The fragile nature of the recovery in the marketing industry has been highlighted by the latest Bellwether report, which found that marketing budgets were revised down in the second quarter.
The quarterly survey, carried out by Markit Economics on behalf of the IPA and BDO, shows almost 20% of those polled adjusted spend downwards in the three months to 30 June compared with 15% that noted a spending increase, a net balance of 4.6%.
The reverse comes as a blow following the rise of 4.5% Bellwether uncovered in the first quarter when marketing budgets increased for the firsttime since the global economic crisis started.
Confidence among those polled also dipped. A greater proportion of executives surveyed were more pessimistic about the financial prospects of their company than they had been at the start of the calendar year, up to 25% from 20% in the first quarter. The number feeling confident remained the same at about 41%.
Direct marketing, internet and internet search were the only media channels forecast to increase, according to Bellwether, with the net balance of those predicting an uplift of 1.2%, 10.1% and 6.6% respectively.
However, marketers in sales promotion expect to experience a drop of 11.5%.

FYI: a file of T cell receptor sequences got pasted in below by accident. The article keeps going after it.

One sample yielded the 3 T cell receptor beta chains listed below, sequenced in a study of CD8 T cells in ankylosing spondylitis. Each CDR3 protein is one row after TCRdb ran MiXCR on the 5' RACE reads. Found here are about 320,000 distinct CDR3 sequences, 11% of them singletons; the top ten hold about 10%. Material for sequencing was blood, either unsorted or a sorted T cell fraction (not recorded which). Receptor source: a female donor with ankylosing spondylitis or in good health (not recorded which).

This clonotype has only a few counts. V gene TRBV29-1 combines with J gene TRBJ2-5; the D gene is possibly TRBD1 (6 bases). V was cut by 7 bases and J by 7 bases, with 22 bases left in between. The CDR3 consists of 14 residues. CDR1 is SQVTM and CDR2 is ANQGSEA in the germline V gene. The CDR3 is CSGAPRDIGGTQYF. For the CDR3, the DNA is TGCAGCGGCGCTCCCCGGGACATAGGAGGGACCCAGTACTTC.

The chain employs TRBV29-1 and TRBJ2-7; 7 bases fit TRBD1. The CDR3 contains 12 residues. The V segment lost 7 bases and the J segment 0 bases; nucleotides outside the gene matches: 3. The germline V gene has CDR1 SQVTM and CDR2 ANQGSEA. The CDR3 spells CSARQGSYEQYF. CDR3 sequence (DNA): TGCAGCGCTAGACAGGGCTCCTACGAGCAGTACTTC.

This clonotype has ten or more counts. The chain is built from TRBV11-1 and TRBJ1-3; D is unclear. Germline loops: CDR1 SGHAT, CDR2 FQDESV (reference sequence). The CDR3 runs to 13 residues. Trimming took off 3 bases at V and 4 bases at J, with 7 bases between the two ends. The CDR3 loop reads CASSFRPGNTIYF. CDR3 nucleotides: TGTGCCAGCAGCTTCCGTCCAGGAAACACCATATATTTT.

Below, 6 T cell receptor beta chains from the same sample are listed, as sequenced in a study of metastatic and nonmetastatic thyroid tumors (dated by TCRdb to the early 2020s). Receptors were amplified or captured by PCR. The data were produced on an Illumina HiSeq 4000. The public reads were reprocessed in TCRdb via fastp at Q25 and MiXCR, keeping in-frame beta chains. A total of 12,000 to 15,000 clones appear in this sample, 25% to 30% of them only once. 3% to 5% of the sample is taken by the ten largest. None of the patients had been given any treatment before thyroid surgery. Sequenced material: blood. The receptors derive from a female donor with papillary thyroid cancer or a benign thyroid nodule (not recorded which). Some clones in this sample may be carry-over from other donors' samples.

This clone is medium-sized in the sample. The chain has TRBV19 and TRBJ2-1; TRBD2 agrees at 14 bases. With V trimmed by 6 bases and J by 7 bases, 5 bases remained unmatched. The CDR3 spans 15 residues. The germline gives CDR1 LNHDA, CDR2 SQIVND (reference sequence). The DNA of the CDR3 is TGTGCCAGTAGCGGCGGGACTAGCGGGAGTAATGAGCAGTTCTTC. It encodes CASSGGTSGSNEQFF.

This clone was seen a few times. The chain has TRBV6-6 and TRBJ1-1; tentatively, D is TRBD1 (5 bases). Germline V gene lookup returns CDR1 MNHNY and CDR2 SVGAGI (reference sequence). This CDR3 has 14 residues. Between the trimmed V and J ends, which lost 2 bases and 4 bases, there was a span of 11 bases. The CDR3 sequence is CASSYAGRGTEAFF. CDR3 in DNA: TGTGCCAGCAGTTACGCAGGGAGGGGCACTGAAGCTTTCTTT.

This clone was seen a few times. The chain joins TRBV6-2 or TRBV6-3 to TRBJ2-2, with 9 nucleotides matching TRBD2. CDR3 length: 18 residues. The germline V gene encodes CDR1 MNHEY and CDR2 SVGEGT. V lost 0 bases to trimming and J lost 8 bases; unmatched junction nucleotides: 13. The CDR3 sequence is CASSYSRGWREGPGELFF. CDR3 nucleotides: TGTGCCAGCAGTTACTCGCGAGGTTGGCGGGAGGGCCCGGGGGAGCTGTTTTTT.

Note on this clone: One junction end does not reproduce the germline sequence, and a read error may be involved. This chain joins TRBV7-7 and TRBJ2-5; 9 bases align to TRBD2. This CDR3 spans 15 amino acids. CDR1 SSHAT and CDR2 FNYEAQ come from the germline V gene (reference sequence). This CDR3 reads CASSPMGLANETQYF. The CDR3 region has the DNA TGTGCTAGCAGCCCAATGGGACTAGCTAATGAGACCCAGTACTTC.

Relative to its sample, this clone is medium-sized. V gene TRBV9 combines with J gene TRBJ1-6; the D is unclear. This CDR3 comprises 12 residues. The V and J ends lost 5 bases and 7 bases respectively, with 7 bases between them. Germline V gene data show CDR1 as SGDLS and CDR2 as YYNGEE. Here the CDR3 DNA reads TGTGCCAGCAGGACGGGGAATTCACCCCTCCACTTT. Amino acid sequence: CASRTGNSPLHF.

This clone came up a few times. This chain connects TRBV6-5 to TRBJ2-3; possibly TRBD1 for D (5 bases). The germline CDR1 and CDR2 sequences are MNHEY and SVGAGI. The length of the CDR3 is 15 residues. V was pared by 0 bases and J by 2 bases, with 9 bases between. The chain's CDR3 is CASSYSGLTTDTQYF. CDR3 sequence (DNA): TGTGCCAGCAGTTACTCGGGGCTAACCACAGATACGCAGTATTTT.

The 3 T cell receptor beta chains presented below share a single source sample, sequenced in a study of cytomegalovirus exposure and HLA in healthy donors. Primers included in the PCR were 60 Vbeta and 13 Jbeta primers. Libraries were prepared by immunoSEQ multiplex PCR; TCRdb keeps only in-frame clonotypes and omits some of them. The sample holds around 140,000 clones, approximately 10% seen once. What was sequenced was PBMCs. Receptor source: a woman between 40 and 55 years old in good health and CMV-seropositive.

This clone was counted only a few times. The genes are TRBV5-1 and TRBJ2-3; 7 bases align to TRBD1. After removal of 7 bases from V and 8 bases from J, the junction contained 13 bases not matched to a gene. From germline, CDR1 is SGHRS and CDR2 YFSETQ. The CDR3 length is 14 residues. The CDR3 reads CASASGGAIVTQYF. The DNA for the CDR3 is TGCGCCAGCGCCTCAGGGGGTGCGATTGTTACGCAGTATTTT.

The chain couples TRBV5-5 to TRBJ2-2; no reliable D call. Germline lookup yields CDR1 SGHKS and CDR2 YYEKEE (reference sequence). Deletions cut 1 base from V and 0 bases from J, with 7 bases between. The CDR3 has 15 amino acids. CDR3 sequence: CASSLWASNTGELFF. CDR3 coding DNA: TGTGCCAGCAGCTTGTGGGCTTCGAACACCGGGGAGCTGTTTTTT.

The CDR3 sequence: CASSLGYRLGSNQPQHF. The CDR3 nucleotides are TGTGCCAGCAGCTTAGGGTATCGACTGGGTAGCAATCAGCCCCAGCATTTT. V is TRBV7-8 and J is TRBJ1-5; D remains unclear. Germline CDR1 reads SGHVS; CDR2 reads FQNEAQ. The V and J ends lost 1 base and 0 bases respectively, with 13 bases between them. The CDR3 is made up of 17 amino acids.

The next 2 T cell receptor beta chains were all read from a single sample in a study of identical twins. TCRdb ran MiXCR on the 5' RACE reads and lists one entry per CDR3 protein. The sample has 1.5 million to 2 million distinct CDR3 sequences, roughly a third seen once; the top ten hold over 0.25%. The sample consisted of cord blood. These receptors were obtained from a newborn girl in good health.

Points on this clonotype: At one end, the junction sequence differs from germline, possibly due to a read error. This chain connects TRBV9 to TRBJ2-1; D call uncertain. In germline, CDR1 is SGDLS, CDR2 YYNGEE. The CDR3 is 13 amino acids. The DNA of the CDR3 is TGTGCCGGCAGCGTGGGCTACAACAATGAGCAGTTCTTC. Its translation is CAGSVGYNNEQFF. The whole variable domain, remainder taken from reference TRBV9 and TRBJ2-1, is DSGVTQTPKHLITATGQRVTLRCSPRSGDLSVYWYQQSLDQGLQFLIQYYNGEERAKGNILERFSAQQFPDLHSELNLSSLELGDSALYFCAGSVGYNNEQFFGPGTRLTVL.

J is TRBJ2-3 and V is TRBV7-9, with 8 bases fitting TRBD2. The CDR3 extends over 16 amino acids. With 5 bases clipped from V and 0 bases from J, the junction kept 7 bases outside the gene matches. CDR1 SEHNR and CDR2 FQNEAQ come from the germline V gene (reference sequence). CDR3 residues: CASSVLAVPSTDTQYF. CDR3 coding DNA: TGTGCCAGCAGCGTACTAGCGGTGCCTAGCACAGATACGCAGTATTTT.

Chris Williamson, chief economist at Markit and author of the Bellwether report, says the downward revision was “disappointing” following the uplift seen in the first quarter.
“Companies are exercising increased caution in their expenditure in the face of likely slower economic growth in the second half of the year,” he adds.
Many observers fear that the UK economy could be hit again in the next year after VAT increases to 20% in January and the extent of job cuts in the public sector becomes known.
Despite the gloomier picture painted by Bellwether, other recent evidence suggests that advertising spend will increase this year. The latest Advertising Association/Warc data predicted overall market growth of 3.3% in 2010.
Commenting on Bellwether, IPA president and vice-chairman of Ogilvy Group UK Rory Sutherland says: “The cautious approach shown by marketers in the second quarter of 2010 is understandable given the uncertain nature of the UK economy.”